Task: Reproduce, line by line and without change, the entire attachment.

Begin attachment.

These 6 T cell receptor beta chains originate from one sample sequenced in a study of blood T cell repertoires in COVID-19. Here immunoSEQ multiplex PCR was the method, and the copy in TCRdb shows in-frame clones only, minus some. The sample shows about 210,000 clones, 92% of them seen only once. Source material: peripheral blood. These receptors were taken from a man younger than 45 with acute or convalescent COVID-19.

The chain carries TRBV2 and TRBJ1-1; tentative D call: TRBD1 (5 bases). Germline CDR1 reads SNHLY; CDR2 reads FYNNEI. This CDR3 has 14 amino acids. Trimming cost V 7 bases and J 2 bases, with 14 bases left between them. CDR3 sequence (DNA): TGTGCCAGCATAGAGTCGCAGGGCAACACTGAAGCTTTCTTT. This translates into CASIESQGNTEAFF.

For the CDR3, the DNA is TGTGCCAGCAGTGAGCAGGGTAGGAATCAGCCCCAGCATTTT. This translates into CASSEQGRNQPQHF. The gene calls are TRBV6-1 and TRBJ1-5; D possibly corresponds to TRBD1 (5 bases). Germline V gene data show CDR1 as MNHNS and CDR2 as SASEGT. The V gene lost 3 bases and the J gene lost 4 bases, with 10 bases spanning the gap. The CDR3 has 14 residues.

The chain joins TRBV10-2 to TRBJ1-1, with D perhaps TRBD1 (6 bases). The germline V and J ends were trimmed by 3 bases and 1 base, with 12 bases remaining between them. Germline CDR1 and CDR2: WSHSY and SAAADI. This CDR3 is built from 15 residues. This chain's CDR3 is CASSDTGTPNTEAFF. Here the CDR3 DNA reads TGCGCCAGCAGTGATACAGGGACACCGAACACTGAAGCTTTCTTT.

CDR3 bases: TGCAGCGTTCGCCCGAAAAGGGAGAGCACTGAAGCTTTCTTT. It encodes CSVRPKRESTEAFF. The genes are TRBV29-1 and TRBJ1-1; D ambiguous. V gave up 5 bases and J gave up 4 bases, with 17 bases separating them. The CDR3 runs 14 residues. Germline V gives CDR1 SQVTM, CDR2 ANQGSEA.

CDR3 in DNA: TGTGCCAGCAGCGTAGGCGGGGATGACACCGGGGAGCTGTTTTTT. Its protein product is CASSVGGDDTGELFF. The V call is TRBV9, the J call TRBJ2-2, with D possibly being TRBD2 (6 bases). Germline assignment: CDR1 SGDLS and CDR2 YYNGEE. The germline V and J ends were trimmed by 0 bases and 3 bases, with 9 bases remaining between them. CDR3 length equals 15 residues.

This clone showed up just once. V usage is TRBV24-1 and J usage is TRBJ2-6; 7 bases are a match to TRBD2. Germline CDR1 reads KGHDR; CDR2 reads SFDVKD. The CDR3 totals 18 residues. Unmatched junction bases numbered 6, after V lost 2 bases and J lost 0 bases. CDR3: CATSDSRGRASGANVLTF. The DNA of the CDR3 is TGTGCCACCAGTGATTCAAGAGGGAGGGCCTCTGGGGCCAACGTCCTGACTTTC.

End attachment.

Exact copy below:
These 6 T cell receptor beta chains originate from one sample sequenced in a study of blood T cell repertoires in COVID-19. Here immunoSEQ multiplex PCR was the method, and the copy in TCRdb shows in-frame clones only, minus some. The sample shows about 210,000 clones, 92% of them seen only once. Source material: peripheral blood. These receptors were taken from a man younger than 45 with acute or convalescent COVID-19.

The chain carries TRBV2 and TRBJ1-1; tentative D call: TRBD1 (5 bases). Germline CDR1 reads SNHLY; CDR2 reads FYNNEI. This CDR3 has 14 amino acids. Trimming cost V 7 bases and J 2 bases, with 14 bases left between them. CDR3 sequence (DNA): TGTGCCAGCATAGAGTCGCAGGGCAACACTGAAGCTTTCTTT. This translates into CASIESQGNTEAFF.

For the CDR3, the DNA is TGTGCCAGCAGTGAGCAGGGTAGGAATCAGCCCCAGCATTTT. This translates into CASSEQGRNQPQHF. The gene calls are TRBV6-1 and TRBJ1-5; D possibly corresponds to TRBD1 (5 bases). Germline V gene data show CDR1 as MNHNS and CDR2 as SASEGT. The V gene lost 3 bases and the J gene lost 4 bases, with 10 bases spanning the gap. The CDR3 has 14 residues.

The chain joins TRBV10-2 to TRBJ1-1, with D perhaps TRBD1 (6 bases). The germline V and J ends were trimmed by 3 bases and 1 base, with 12 bases remaining between them. Germline CDR1 and CDR2: WSHSY and SAAADI. This CDR3 is built from 15 residues. This chain's CDR3 is CASSDTGTPNTEAFF. Here the CDR3 DNA reads TGCGCCAGCAGTGATACAGGGACACCGAACACTGAAGCTTTCTTT.

CDR3 bases: TGCAGCGTTCGCCCGAAAAGGGAGAGCACTGAAGCTTTCTTT. It encodes CSVRPKRESTEAFF. The genes are TRBV29-1 and TRBJ1-1; D ambiguous. V gave up 5 bases and J gave up 4 bases, with 17 bases separating them. The CDR3 runs 14 residues. Germline V gives CDR1 SQVTM, CDR2 ANQGSEA.

CDR3 in DNA: TGTGCCAGCAGCGTAGGCGGGGATGACACCGGGGAGCTGTTTTTT. Its protein product is CASSVGGDDTGELFF. The V call is TRBV9, the J call TRBJ2-2, with D possibly being TRBD2 (6 bases). Germline assignment: CDR1 SGDLS and CDR2 YYNGEE. The germline V and J ends were trimmed by 0 bases and 3 bases, with 9 bases remaining between them. CDR3 length equals 15 residues.

This clone showed up just once. V usage is TRBV24-1 and J usage is TRBJ2-6; 7 bases are a match to TRBD2. Germline CDR1 reads KGHDR; CDR2 reads SFDVKD. The CDR3 totals 18 residues. Unmatched junction bases numbered 6, after V lost 2 bases and J lost 0 bases. CDR3: CATSDSRGRASGANVLTF. The DNA of the CDR3 is TGTGCCACCAGTGATTCAAGAGGGAGGGCCTCTGGGGCCAACGTCCTGACTTTC.